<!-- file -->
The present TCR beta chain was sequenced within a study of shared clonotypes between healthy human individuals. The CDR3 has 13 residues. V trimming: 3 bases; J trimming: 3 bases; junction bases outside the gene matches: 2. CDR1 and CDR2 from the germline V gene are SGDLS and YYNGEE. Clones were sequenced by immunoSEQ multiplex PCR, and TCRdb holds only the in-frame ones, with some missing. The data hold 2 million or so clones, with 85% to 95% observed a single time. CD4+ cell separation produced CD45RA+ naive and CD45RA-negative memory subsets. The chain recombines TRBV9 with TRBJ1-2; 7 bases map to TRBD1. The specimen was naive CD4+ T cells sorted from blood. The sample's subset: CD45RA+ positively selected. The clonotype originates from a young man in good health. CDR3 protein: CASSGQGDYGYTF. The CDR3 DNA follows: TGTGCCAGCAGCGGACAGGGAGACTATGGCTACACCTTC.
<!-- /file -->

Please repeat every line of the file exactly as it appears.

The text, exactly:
The present TCR beta chain was sequenced within a study of shared clonotypes between healthy human individuals. The CDR3 has 13 residues. V trimming: 3 bases; J trimming: 3 bases; junction bases outside the gene matches: 2. CDR1 and CDR2 from the germline V gene are SGDLS and YYNGEE. Clones were sequenced by immunoSEQ multiplex PCR, and TCRdb holds only the in-frame ones, with some missing. The data hold 2 million or so clones, with 85% to 95% observed a single time. CD4+ cell separation produced CD45RA+ naive and CD45RA-negative memory subsets. The chain recombines TRBV9 with TRBJ1-2; 7 bases map to TRBD1. The specimen was naive CD4+ T cells sorted from blood. The sample's subset: CD45RA+ positively selected. The clonotype originates from a young man in good health. CDR3 protein: CASSGQGDYGYTF. The CDR3 DNA follows: TGTGCCAGCAGCGGACAGGGAGACTATGGCTACACCTTC.